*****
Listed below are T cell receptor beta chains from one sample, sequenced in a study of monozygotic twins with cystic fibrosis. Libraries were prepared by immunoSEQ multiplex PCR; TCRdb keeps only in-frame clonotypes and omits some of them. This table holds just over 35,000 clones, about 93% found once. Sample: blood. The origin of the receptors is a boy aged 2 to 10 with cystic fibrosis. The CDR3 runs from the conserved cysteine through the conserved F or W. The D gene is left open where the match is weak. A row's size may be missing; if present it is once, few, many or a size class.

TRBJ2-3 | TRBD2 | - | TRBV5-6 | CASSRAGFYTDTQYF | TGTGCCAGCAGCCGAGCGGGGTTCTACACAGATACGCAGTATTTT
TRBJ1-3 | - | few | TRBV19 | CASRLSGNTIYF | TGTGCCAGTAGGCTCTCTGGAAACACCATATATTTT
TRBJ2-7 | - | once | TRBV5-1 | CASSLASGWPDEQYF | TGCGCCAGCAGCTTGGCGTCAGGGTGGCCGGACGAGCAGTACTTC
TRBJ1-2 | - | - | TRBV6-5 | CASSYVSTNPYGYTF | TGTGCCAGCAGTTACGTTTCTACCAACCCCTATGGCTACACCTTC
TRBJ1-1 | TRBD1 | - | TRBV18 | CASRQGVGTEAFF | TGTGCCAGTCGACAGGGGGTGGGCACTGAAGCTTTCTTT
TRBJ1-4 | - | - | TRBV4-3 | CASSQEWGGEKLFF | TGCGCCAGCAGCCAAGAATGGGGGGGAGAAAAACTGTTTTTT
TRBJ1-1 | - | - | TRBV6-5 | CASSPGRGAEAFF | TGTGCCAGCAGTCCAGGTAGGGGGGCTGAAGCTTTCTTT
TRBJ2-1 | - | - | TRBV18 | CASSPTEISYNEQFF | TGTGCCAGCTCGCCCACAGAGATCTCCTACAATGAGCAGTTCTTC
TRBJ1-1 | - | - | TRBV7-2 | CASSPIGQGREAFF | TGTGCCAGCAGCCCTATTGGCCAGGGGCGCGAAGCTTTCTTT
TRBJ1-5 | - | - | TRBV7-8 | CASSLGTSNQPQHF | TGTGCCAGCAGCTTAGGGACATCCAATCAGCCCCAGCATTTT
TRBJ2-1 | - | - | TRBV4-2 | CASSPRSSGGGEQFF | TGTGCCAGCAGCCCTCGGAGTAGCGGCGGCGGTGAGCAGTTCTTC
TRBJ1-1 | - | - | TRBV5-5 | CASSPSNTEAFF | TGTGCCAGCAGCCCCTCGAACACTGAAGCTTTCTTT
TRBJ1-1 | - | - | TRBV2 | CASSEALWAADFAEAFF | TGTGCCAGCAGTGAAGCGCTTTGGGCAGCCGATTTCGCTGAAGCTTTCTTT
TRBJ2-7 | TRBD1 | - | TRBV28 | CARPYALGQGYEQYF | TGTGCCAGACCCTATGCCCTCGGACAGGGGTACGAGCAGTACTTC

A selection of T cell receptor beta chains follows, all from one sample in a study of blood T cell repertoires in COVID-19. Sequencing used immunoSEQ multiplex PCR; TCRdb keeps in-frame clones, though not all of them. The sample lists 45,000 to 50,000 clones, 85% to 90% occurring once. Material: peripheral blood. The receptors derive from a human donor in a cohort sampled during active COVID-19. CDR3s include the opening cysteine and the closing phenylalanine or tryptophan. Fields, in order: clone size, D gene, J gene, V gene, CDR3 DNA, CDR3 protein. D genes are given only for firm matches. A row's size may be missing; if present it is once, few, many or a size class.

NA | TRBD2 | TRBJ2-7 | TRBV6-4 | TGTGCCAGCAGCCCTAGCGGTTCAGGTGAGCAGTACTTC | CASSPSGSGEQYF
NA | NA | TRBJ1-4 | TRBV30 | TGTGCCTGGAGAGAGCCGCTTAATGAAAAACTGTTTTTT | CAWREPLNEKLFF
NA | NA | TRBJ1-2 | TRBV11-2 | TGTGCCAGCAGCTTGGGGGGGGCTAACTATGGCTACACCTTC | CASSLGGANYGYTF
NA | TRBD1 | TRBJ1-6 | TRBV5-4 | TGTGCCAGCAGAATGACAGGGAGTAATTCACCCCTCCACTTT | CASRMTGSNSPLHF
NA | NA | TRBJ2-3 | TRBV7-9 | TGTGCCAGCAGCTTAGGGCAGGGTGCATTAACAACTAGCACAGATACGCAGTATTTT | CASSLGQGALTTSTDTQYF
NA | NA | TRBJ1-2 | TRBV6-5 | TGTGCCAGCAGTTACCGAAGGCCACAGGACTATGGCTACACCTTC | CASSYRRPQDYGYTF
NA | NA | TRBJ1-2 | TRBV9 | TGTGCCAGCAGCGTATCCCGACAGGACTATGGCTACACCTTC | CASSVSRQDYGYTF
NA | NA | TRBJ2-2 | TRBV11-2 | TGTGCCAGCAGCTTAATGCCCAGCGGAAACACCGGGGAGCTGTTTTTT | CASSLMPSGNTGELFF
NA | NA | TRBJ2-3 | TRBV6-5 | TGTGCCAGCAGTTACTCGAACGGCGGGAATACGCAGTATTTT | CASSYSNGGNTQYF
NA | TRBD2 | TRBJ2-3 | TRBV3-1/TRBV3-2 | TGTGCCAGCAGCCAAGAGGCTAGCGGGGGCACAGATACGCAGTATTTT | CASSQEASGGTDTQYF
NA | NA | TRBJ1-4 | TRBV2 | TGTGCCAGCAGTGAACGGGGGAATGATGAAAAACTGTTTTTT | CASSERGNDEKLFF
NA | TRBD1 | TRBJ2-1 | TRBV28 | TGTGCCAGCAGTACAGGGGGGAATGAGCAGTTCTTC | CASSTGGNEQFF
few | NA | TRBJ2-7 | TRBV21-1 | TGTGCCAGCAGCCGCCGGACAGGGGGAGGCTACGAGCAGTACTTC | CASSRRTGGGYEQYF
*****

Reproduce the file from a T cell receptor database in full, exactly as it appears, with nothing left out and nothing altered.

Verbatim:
Listed below are T cell receptor beta chains from one sample, sequenced in a study of monozygotic twins with cystic fibrosis. Libraries were prepared by immunoSEQ multiplex PCR; TCRdb keeps only in-frame clonotypes and omits some of them. This table holds just over 35,000 clones, about 93% found once. Sample: blood. The origin of the receptors is a boy aged 2 to 10 with cystic fibrosis. The CDR3 runs from the conserved cysteine through the conserved F or W. The D gene is left open where the match is weak. A row's size may be missing; if present it is once, few, many or a size class.

TRBJ2-3 | TRBD2 | - | TRBV5-6 | CASSRAGFYTDTQYF | TGTGCCAGCAGCCGAGCGGGGTTCTACACAGATACGCAGTATTTT
TRBJ1-3 | - | few | TRBV19 | CASRLSGNTIYF | TGTGCCAGTAGGCTCTCTGGAAACACCATATATTTT
TRBJ2-7 | - | once | TRBV5-1 | CASSLASGWPDEQYF | TGCGCCAGCAGCTTGGCGTCAGGGTGGCCGGACGAGCAGTACTTC
TRBJ1-2 | - | - | TRBV6-5 | CASSYVSTNPYGYTF | TGTGCCAGCAGTTACGTTTCTACCAACCCCTATGGCTACACCTTC
TRBJ1-1 | TRBD1 | - | TRBV18 | CASRQGVGTEAFF | TGTGCCAGTCGACAGGGGGTGGGCACTGAAGCTTTCTTT
TRBJ1-4 | - | - | TRBV4-3 | CASSQEWGGEKLFF | TGCGCCAGCAGCCAAGAATGGGGGGGAGAAAAACTGTTTTTT
TRBJ1-1 | - | - | TRBV6-5 | CASSPGRGAEAFF | TGTGCCAGCAGTCCAGGTAGGGGGGCTGAAGCTTTCTTT
TRBJ2-1 | - | - | TRBV18 | CASSPTEISYNEQFF | TGTGCCAGCTCGCCCACAGAGATCTCCTACAATGAGCAGTTCTTC
TRBJ1-1 | - | - | TRBV7-2 | CASSPIGQGREAFF | TGTGCCAGCAGCCCTATTGGCCAGGGGCGCGAAGCTTTCTTT
TRBJ1-5 | - | - | TRBV7-8 | CASSLGTSNQPQHF | TGTGCCAGCAGCTTAGGGACATCCAATCAGCCCCAGCATTTT
TRBJ2-1 | - | - | TRBV4-2 | CASSPRSSGGGEQFF | TGTGCCAGCAGCCCTCGGAGTAGCGGCGGCGGTGAGCAGTTCTTC
TRBJ1-1 | - | - | TRBV5-5 | CASSPSNTEAFF | TGTGCCAGCAGCCCCTCGAACACTGAAGCTTTCTTT
TRBJ1-1 | - | - | TRBV2 | CASSEALWAADFAEAFF | TGTGCCAGCAGTGAAGCGCTTTGGGCAGCCGATTTCGCTGAAGCTTTCTTT
TRBJ2-7 | TRBD1 | - | TRBV28 | CARPYALGQGYEQYF | TGTGCCAGACCCTATGCCCTCGGACAGGGGTACGAGCAGTACTTC

A selection of T cell receptor beta chains follows, all from one sample in a study of blood T cell repertoires in COVID-19. Sequencing used immunoSEQ multiplex PCR; TCRdb keeps in-frame clones, though not all of them. The sample lists 45,000 to 50,000 clones, 85% to 90% occurring once. Material: peripheral blood. The receptors derive from a human donor in a cohort sampled during active COVID-19. CDR3s include the opening cysteine and the closing phenylalanine or tryptophan. Fields, in order: clone size, D gene, J gene, V gene, CDR3 DNA, CDR3 protein. D genes are given only for firm matches. A row's size may be missing; if present it is once, few, many or a size class.

NA | TRBD2 | TRBJ2-7 | TRBV6-4 | TGTGCCAGCAGCCCTAGCGGTTCAGGTGAGCAGTACTTC | CASSPSGSGEQYF
NA | NA | TRBJ1-4 | TRBV30 | TGTGCCTGGAGAGAGCCGCTTAATGAAAAACTGTTTTTT | CAWREPLNEKLFF
NA | NA | TRBJ1-2 | TRBV11-2 | TGTGCCAGCAGCTTGGGGGGGGCTAACTATGGCTACACCTTC | CASSLGGANYGYTF
NA | TRBD1 | TRBJ1-6 | TRBV5-4 | TGTGCCAGCAGAATGACAGGGAGTAATTCACCCCTCCACTTT | CASRMTGSNSPLHF
NA | NA | TRBJ2-3 | TRBV7-9 | TGTGCCAGCAGCTTAGGGCAGGGTGCATTAACAACTAGCACAGATACGCAGTATTTT | CASSLGQGALTTSTDTQYF
NA | NA | TRBJ1-2 | TRBV6-5 | TGTGCCAGCAGTTACCGAAGGCCACAGGACTATGGCTACACCTTC | CASSYRRPQDYGYTF
NA | NA | TRBJ1-2 | TRBV9 | TGTGCCAGCAGCGTATCCCGACAGGACTATGGCTACACCTTC | CASSVSRQDYGYTF
NA | NA | TRBJ2-2 | TRBV11-2 | TGTGCCAGCAGCTTAATGCCCAGCGGAAACACCGGGGAGCTGTTTTTT | CASSLMPSGNTGELFF
NA | NA | TRBJ2-3 | TRBV6-5 | TGTGCCAGCAGTTACTCGAACGGCGGGAATACGCAGTATTTT | CASSYSNGGNTQYF
NA | TRBD2 | TRBJ2-3 | TRBV3-1/TRBV3-2 | TGTGCCAGCAGCCAAGAGGCTAGCGGGGGCACAGATACGCAGTATTTT | CASSQEASGGTDTQYF
NA | NA | TRBJ1-4 | TRBV2 | TGTGCCAGCAGTGAACGGGGGAATGATGAAAAACTGTTTTTT | CASSERGNDEKLFF
NA | TRBD1 | TRBJ2-1 | TRBV28 | TGTGCCAGCAGTACAGGGGGGAATGAGCAGTTCTTC | CASSTGGNEQFF
few | NA | TRBJ2-7 | TRBV21-1 | TGTGCCAGCAGCCGCCGGACAGGGGGAGGCTACGAGCAGTACTTC | CASSRRTGGGYEQYF